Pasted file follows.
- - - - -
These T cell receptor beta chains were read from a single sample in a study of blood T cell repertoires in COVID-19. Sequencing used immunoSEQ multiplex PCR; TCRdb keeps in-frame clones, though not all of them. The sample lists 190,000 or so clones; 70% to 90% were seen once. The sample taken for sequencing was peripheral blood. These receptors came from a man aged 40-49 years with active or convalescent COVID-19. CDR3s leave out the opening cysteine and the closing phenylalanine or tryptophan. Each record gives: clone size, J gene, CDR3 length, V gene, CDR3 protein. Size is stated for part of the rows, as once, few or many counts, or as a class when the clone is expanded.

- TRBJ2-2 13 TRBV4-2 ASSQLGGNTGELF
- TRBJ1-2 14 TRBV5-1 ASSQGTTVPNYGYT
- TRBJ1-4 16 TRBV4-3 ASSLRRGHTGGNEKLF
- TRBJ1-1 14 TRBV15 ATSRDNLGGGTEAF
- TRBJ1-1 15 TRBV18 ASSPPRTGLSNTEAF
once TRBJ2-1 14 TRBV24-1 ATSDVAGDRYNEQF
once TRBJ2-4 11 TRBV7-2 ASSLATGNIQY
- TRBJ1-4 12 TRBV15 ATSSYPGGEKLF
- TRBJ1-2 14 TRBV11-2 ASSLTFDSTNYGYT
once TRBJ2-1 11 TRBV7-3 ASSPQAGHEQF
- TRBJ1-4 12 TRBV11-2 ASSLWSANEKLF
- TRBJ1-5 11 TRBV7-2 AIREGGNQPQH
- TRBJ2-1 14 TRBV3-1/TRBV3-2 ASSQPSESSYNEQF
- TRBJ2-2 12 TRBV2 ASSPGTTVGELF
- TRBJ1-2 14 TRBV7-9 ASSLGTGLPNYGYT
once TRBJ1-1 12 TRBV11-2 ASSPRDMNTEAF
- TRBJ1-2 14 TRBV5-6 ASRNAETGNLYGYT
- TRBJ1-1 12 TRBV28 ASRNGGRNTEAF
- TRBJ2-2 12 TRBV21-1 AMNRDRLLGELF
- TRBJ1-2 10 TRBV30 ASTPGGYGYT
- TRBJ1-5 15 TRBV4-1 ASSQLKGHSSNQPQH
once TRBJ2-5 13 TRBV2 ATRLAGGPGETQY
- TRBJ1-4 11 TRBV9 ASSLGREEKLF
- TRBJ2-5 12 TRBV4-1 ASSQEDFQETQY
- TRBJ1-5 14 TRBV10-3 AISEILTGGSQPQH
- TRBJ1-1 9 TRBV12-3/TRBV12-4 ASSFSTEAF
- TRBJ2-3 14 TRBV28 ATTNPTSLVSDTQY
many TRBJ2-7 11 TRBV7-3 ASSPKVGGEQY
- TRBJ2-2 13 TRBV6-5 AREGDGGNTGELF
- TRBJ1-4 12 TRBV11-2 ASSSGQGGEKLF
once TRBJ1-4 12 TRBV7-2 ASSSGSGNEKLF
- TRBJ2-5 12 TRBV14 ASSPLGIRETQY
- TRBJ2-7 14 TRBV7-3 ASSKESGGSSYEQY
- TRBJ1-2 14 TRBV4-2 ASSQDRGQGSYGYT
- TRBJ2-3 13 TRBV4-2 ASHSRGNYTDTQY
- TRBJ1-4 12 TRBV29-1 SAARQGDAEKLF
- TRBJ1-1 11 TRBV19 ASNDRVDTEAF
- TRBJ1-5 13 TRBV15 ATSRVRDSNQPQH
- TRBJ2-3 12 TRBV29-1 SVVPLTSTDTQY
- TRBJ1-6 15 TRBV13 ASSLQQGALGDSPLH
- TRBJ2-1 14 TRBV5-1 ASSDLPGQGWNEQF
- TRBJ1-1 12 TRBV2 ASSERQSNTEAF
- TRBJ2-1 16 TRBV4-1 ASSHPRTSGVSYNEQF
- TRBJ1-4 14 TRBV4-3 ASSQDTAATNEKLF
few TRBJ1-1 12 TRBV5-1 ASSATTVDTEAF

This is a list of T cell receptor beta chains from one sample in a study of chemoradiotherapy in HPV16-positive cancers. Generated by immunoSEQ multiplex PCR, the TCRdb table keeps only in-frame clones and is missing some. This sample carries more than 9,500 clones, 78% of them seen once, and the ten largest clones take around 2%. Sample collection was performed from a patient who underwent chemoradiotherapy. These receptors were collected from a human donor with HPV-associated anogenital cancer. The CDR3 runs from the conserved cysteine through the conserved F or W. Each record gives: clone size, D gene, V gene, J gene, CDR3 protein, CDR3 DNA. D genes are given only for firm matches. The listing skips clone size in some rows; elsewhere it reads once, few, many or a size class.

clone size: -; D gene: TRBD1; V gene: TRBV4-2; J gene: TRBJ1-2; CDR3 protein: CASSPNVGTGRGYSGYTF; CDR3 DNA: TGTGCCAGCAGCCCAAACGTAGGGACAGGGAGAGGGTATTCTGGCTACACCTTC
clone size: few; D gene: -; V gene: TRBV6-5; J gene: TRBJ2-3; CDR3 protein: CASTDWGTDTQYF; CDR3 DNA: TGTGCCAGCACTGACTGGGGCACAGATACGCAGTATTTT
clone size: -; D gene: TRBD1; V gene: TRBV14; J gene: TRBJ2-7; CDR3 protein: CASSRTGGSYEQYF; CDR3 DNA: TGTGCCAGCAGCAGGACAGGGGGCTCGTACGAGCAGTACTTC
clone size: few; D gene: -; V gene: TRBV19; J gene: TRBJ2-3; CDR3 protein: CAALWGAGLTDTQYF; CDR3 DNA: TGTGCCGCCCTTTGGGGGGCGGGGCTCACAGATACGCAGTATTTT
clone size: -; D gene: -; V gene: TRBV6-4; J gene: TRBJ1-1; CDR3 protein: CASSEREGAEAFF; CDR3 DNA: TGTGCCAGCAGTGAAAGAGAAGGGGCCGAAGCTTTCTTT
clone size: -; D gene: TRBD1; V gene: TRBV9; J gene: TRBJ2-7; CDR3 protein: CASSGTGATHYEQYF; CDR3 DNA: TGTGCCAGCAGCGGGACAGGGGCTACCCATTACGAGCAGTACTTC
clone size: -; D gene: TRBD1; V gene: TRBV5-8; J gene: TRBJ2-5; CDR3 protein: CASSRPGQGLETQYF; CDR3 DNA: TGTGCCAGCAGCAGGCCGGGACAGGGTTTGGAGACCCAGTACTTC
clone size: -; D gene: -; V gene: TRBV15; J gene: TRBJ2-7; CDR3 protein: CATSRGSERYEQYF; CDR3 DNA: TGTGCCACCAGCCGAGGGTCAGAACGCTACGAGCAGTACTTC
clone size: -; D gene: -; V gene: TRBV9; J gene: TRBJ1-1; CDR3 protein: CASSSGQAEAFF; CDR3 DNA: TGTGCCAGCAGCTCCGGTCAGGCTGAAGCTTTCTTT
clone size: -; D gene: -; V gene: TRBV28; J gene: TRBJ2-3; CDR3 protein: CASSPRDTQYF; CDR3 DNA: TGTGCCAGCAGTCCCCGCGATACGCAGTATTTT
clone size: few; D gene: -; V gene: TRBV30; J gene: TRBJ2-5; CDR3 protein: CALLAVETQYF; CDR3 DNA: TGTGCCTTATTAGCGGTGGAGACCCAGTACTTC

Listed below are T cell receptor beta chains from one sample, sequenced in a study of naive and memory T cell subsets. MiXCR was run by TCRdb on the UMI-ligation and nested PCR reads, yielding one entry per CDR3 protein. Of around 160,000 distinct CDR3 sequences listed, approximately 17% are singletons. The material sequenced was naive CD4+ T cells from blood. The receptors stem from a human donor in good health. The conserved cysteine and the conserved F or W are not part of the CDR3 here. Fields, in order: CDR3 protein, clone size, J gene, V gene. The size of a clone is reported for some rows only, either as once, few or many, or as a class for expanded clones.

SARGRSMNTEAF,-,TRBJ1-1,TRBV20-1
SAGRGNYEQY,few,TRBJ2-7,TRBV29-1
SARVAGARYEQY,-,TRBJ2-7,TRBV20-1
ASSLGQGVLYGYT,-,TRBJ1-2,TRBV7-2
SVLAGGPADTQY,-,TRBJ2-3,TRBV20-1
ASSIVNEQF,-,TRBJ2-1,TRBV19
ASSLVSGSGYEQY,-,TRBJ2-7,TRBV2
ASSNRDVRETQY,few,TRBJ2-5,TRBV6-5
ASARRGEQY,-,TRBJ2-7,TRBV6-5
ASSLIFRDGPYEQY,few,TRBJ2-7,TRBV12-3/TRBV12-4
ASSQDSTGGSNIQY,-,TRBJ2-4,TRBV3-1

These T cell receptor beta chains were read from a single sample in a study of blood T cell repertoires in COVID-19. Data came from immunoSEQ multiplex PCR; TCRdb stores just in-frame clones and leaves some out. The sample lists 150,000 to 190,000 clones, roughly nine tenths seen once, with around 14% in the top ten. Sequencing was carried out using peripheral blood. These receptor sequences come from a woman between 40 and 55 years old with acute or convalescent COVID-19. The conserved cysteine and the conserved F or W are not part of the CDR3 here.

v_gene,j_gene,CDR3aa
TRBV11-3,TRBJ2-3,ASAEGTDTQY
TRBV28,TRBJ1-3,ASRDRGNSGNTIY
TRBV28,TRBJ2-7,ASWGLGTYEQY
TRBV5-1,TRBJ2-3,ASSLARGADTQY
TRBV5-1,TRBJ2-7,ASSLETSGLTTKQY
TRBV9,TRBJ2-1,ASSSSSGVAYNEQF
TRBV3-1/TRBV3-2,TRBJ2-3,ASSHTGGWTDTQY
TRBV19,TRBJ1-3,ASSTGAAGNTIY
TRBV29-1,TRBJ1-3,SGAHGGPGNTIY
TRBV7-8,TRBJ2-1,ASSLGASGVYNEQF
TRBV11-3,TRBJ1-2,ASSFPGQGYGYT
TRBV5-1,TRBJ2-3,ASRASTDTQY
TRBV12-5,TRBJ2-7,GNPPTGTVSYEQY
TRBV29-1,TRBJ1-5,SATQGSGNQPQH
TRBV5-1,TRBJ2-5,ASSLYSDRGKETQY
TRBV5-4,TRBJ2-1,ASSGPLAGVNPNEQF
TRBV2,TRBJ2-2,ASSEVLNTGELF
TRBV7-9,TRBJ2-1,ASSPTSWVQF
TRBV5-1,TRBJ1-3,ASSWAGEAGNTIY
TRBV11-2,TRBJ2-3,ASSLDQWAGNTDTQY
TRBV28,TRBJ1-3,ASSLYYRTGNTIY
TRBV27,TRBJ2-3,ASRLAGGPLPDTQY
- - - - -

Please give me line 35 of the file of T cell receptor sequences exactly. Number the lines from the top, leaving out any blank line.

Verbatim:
- TRBJ1-2 14 TRBV4-2 ASSQDRGQGSYGYT